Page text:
Tuesday, January 03, 2006

Zlatibor Region of Serbia - Spring 2005

Zlatibor Region
Spring 2005

April 17, 2005

Spring break had just begun and I was nearly to my destination of Zlatibor, a mountain region about 230 km from Belgrade. Having left the town of Užice (pop. 60,000) after dropping off some people and picking up others on the bus, we proceeded with the last 25 km. to the town of Zlatibor. The tour-style bus slowly proceeded through the narrow, winding mountain roads. Small farms with terra-cotta tiled roofs dotted the valleys and sides of steep hills. The abundant pine forests (Zlatibor gets its name from zlato, which means gold, and bor, which means pine) provided green, compensating for the decidious trees that had yet to produce leaves.

Only a 4 hour drive (ok, in a bus it takes longer) from Belgrade, the region of Zlatibor is a favorite destination for Serbians. In the winter (with over 100 snowy days per year), three ski lifts and some cross-country trails accommodate winter sports lovers. In summer, people flock to the region and its mild climate, seeking refuge from the heat of cities. Although Zlatibor has an altitude of over 1,000 meters with peaks up to nearly 1,500 meters, the climate is milder than one would initially expect. The clean, pure air also attracts people with medical ailments, and is particularly known for its successful natural treatment of people with respiratory and thyroid disorders. For all, the beauty of its rolling pastures, creeks, and forested slopes is enough to provide some respite from the business of modern-day life.

Stepping off the bus, I opted to walk to my hotel. Although I didn't know exactly where it was, I heard from teachers at school that it was fairly close to the town center. Besides, I only had a small duffle bag (and my backpack where I had my photo/electronic gadgets) – the return trip would likely mean more bags. For a tourist town, I was surprised to see that signs (including the hotel and restaurant road signs) were in Cyrilic. For example the town name of Zlatibor would look like ЗлатиБор, and my hotel "Jugopetrol" would look something like Југоптрол. Even the tourist information booth's sign was in Cyrilic! I knew that I would have to crack open the Serbian phrasebook in order to make myself understood here – which was a good thing, since teaching at an English-language school doesn't force me to learn much of the local language.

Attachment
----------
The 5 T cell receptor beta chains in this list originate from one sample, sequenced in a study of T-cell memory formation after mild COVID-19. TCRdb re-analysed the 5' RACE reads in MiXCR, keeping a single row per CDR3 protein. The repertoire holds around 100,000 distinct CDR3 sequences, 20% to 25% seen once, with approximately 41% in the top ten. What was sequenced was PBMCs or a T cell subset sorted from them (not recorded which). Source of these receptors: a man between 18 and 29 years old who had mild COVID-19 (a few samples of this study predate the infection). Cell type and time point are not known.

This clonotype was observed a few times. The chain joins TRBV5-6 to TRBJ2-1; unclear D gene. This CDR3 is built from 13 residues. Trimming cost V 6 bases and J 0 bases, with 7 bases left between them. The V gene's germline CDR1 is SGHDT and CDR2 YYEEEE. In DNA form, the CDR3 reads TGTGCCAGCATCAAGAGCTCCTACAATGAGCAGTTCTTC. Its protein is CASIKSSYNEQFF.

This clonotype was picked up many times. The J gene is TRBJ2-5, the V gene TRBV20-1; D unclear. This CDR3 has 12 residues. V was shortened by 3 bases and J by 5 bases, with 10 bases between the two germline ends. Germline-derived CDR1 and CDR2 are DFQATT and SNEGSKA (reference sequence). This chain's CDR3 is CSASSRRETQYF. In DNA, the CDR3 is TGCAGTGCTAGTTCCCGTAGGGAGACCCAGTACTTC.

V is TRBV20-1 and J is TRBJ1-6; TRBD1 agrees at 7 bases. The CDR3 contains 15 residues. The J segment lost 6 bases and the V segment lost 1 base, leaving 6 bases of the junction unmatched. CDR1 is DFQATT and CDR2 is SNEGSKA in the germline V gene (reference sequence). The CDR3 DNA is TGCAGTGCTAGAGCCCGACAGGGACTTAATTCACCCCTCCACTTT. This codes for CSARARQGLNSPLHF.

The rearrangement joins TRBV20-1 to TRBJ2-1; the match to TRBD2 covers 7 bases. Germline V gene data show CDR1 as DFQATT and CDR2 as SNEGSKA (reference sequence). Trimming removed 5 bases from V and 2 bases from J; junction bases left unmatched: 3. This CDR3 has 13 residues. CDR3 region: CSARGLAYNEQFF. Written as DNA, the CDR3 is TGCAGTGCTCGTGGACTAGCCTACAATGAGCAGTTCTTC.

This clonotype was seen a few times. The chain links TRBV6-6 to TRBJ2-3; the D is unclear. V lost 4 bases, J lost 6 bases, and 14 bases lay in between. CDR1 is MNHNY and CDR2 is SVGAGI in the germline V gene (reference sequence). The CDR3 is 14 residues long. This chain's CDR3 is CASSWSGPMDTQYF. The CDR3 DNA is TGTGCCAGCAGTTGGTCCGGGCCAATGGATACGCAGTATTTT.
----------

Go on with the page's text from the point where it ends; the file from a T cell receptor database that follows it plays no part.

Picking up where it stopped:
After dropping off my stuff at the hotel, I headed back towards the city center. Although the air wasn't all that warm, the radiating sun felt wonderful. A small "lake" (more like the size of a large pond) provided a nice focal point for the town, with park benches and a sidewalk circumnavigating it. Children munched on popcorn from the rabbit popcorn vendor stand and all ages happily relished an ice cream cone. Groups of school children chattered and skipped along. Some paused for a drink at the "Česma Kralja Alexandra I" drinking fountain. After enjoying some moments of peace, I walked onward, heading towards the buildings past the lake. Here, newer cottages had been constructed, especially popular with weekenders from Užice and Belgrade. Moving onward, I meandered through the cluster of shops and restaurants. Nearing suppertime, I headed towards the direction of the hotel but was drawn to the expansive hill. On closer observation, one could see small purple spring wildflowers, delicately swaying in the mountain breeze. As I moved onward past the ski lift area, the flowers became more numerous, dotting the entire hill. Sitting down on the grass amongst nature with the warmth of the sun was quite refreshing.

Mokra Gora
The next day, I headed back into town to find and visit the tourist information booth. Unfortunately, the woman didn’t speak any English, so communication occurred in other ways. After understanding that I wanted to take photos of the countryside and people, she called for a taxi and I was soon on my way to the town of Mokra Gora. When realizing that both could speak French, the communication between the taxi driver and myself then became a bit easier. The skies varied between quite overcast (and even some sprinkles) to occasional patches of blue sky. Regardless of weather, I was going to see as much as I could.
Located near the Bosnia-Herzegovina border, the small village of Mokra Gora is best known for its spectacular Šargan Eight Railway. Designed in a figure eight loop, engineers in the early 1900’s were able to work around the steep cuttings and narrow gorges (300 m vertical difference between the two stations Mokra Gora and Šargan-Vitasi even though it was only a 3.5 km horizontal difference) to create this beautiful section of railway. Although the train route no longer serves its original purpose of connecting rural villages between Belgrade and Sarajevo, this short section has been restored back to its original 1925’s glory and is now a successful tourist attraction. Nearing the train station, I spotted a traditional-looking village on top of a hill. It was the set constructed for the 2004 film release Life is a Miracle. Like other buildings of the area, the roofs were quite steep to accommodate the heavy snowfall. Wood was the dominant building material, used both for construction and decoration. I especially enjoyed the unique church with its carved interior wood and the views from the plateau. The taxi driver pointed to the hills in the distance, which he said were in Bosnia.